It was one of those days that’s tougher than most…. I struggled out of bed at 5:45, plunging myself into a cold shower before wolfing down breakfast, and hitting the road. The day was wall-to-wall. Six meetings. Major project milestones. IT issues. Big dinner with a significant potential client. Frantic.
I got home after 11pm, exhausted to the point I could barely talk. I don’t even remember my head hitting the pillow. Next morning, I realized what I’d missed….
Flash back to August 22, 2016—the day my friend Andrew shared a discount code to a new app that was taking iPhones by storm: Headspace. I’d tried meditation during my university days, inspired by my studies of Chinese philosophy. In the tough year after Junxion had closed our office in India, Headspace was exactly what I needed! So I gave it a try for 30 days. Then extended to 90.
Take 20 minutes each morning, and just see what happens….
It seemed a simple thing to take 20 minutes each morning and just see what happened. The first 100 days or so felt light and new. I was listening to brief reflections before sitting quietly, focusing on breath, or visualizing sunrays, or imagining a clear blue sky…. There were many new ideas and useful metaphors; all seemed to be worthwhile and valuable.
The second 100 days, as the micro-lectures seemed to get repetitive, my internal dialogue was at the centre of my focus. I started to get more familiar with the voices in my mind—the ones we all think nobody else has…. The ones that say we’re not good enough. That we don’t belong. That we said the wrong thing, again. Do you recognize some of those?
By the 400th day, my daily sit had become a permanent fixture in my calendar. Don’t get me wrong…. It wasn’t for me lotus position on a cushion! Most days it was sitting in bed in the early hours of the morning, half-sipped coffee by my side. Some days it was in my car in the parking lot near my office. Once, it was three minutes at 11pm in the bathroom during a party at Judy Wicks’s home in Philadelphia!…
And then it was December 2, 2017…. I woke up early again, thinking back on the exhausting day before, still feeling harried and fast, when I realized I had missed my daily meditation.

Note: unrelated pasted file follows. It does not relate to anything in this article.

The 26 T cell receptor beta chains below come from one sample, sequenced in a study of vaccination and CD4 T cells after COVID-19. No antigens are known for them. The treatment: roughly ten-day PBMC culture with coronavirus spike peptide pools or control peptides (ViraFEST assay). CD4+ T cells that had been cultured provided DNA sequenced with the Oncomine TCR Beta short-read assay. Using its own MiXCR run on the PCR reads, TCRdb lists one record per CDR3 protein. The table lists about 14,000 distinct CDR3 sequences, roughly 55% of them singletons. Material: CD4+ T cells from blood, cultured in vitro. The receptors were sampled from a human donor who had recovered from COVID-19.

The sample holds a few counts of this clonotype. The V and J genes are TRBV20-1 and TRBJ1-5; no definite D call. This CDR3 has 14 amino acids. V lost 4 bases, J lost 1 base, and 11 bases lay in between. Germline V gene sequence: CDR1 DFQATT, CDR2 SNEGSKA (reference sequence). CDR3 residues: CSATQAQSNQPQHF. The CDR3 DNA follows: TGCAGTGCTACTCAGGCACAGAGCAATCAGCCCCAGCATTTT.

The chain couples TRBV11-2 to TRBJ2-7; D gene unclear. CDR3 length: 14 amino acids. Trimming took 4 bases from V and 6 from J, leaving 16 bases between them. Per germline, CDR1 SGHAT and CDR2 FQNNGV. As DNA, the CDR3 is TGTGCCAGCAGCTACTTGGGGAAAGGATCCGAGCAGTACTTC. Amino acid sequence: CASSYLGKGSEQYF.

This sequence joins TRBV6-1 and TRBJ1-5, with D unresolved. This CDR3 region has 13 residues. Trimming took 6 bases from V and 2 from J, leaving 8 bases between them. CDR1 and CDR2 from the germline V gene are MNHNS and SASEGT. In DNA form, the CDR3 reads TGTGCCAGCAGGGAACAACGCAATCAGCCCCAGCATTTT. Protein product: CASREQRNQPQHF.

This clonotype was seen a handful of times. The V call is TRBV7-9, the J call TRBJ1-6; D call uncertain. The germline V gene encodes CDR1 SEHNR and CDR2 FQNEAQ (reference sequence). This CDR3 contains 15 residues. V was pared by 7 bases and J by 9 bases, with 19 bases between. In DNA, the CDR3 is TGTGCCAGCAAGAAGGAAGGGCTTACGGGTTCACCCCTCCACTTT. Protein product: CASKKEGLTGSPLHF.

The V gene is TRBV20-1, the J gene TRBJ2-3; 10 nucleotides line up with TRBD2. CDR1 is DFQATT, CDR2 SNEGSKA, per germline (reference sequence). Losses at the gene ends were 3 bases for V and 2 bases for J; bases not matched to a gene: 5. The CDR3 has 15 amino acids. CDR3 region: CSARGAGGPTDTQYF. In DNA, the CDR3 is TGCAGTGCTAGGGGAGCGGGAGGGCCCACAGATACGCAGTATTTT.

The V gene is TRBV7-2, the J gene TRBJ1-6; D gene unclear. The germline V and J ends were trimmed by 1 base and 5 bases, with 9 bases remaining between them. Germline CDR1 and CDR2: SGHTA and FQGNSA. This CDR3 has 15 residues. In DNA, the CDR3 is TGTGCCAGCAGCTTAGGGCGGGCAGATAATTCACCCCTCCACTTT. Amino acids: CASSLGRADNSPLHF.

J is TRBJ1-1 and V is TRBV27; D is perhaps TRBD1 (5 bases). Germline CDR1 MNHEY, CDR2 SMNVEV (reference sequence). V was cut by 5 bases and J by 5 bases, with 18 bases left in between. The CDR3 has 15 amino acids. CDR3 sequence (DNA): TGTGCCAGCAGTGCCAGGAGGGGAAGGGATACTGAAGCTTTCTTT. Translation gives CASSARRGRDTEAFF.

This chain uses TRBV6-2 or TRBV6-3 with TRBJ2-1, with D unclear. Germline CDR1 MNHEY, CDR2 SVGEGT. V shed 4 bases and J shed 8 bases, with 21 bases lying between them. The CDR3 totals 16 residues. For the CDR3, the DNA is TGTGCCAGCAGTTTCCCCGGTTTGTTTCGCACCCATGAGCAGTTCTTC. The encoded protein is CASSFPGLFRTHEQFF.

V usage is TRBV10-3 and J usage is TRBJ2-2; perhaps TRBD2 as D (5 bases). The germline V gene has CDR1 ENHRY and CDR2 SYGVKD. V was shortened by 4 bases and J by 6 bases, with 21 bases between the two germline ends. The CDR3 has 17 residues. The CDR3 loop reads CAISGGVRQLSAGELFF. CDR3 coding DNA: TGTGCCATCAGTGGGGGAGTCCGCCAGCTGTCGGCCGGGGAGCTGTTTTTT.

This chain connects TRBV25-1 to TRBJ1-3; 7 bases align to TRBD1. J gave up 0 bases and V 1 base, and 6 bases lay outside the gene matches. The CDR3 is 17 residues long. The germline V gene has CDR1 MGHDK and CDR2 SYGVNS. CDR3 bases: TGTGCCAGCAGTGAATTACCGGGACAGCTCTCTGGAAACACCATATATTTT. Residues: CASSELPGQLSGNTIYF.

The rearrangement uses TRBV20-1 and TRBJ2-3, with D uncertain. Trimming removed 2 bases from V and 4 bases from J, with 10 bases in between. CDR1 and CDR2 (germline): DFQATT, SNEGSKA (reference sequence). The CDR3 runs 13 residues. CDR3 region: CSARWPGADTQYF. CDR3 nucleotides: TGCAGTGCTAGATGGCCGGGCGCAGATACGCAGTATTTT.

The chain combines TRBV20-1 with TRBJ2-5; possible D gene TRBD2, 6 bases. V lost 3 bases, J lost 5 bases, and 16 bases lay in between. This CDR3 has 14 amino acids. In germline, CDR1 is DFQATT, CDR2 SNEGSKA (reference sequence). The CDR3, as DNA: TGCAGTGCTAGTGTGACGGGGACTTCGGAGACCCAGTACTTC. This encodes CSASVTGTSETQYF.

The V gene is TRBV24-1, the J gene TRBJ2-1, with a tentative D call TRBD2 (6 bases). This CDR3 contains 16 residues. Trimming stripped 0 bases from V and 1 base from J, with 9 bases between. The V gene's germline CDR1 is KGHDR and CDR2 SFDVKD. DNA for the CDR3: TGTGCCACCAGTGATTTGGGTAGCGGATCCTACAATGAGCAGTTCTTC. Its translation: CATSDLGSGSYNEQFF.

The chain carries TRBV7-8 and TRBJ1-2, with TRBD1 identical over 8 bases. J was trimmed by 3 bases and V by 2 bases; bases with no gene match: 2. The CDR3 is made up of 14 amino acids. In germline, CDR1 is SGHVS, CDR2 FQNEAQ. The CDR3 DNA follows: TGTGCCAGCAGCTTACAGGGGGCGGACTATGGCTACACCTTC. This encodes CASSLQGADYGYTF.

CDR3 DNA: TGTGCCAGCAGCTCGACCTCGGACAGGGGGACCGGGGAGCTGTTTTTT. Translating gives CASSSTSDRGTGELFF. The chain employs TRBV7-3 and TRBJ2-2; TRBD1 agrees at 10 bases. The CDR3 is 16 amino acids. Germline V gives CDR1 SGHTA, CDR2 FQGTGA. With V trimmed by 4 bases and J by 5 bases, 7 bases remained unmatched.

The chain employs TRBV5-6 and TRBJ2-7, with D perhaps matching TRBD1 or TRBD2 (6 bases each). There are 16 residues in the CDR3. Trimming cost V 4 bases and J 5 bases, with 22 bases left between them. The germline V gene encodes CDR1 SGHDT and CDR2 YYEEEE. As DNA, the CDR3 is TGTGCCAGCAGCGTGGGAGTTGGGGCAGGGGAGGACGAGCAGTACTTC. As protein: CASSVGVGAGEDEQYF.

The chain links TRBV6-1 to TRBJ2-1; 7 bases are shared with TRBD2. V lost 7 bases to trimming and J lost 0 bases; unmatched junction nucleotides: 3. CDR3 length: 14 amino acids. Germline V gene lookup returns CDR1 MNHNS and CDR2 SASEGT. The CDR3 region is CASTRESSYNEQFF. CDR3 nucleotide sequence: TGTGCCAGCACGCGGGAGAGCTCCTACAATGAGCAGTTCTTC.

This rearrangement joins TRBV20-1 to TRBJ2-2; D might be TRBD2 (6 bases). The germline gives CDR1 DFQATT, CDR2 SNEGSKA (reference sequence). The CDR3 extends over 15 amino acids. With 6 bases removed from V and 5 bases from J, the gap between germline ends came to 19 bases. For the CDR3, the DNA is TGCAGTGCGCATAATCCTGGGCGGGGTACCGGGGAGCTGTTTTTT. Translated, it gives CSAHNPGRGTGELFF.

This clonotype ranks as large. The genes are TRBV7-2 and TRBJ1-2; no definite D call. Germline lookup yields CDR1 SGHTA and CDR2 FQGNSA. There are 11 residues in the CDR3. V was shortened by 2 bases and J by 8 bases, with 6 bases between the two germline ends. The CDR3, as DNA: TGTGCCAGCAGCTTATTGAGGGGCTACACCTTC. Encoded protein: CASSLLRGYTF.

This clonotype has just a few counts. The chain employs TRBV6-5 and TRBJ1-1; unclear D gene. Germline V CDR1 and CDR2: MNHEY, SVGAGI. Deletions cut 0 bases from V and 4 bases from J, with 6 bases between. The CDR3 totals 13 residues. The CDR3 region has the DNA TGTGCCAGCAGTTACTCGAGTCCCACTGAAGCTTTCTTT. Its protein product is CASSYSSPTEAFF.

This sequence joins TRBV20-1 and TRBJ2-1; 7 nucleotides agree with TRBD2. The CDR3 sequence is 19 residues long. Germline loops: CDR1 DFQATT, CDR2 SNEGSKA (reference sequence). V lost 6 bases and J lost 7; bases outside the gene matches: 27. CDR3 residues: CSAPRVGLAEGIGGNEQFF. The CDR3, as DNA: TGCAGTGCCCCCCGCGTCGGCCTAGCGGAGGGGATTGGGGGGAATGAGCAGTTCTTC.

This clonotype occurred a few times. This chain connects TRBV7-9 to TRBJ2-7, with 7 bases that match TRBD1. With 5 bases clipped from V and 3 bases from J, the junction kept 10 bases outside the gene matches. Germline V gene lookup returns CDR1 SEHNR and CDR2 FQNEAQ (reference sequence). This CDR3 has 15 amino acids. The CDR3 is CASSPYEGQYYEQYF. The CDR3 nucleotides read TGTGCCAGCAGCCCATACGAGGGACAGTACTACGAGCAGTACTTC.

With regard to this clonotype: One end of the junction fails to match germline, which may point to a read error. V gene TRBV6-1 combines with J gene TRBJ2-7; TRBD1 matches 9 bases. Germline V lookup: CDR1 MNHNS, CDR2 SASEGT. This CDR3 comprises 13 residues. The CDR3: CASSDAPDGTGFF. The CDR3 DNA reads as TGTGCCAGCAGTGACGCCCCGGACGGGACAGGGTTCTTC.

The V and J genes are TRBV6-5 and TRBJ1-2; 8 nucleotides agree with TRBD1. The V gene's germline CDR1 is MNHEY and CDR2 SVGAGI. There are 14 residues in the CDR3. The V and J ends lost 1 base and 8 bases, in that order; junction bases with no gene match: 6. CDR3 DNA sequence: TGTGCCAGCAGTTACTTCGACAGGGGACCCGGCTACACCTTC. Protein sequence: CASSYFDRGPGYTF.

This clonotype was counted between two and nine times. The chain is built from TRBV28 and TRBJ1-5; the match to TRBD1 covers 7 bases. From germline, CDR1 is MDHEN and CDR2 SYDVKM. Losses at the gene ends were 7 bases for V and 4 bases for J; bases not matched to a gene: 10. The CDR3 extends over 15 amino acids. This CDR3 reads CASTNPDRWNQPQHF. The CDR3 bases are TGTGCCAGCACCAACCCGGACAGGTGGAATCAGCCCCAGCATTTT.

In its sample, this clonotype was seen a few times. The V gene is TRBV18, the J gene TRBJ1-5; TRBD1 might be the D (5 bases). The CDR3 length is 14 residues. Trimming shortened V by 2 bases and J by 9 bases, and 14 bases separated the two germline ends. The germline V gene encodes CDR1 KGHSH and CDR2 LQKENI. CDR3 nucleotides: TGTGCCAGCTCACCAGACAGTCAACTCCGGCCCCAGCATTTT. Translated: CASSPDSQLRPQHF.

After 466 straight days, December 1, 2017 was the day I broke my “streak.”
That’s what Headspace calls them: “streaks.” Sort of a gamification of meditation. An odd collision of ancient and contemporary. Naturally, I had to sit with that for a couple of days.
Every year, I use the month of December to reflect on the year that was and set intentions for the year that will be. Last year, I shared some of the questions I like to contemplate. What an interesting coincidence that my long run of daily meditation should come to an end on the first day of my month of reflection. I took this as a sign. What was the lesson? It didn’t take long for me to take away a simple message….
A habit is not a practice.
I see now, looking back, that my daily sit had become habitual—not unlike that first cup of coffee, sipped on autopilot. Certainly, it was good to take the time for myself, and let my monkey mind settle into the day. But how much more benefit might there be if I’m more intentional? More purposeful? If I took it not as a daily habit, but as a practice of self-reflection, self-awareness, and self-development?
How different would work and life be if we could all remain purposeful in our pursuit of self-improvement? If we could remain conscious and cognizant when our egos are at play? If we could hear the internal critic, and act courageously anyway? How would our thinking shift? How would our relationships with ourselves shift? How would our productivity, focus, and capacity shift?
Shift your thinking. The benefits are astounding.
As I’ve settled this year into a new practice, the benefits are astounding. I’m more present. I’m more consistent. I’m more focused.
Now, rather than simply reflecting, I’m contemplating ways to exhibit my newfound awareness. Case in point: I made a big mistake last week when I saw a problem emerging and failed to recognize it in the moment. I’m sitting with that this week, knowing that my need to forgive myself sits in balance with my need to hold myself accountable to do better.
What would you hold yourself accountable for, if you were fully honest with yourself? How might your capacity, focus, and productivity increase, if you took a few minutes every day for structured reflection and awareness-building?
I’m not advocating for meditation, though it works for me. I’m not advocating for a daily practice, though again, that’s worked for me and for countless others. What I am advocating for is the importance of self-reflection and self-awareness.
Through countless centuries, across dozens of cultural traditions, self-improvement has always been a vital part of a life lived purposefully.
How might you embrace learning every day?
Mike Rowlands is President & CEO of Junxion. He has been described as a “peace warrior” and thought leader on issues of social importance. This is one of a series of letters he’s writing as he seeks to embrace transparency, step in to courageous conversations, and be in service to a new era. You can reach him via [email protected].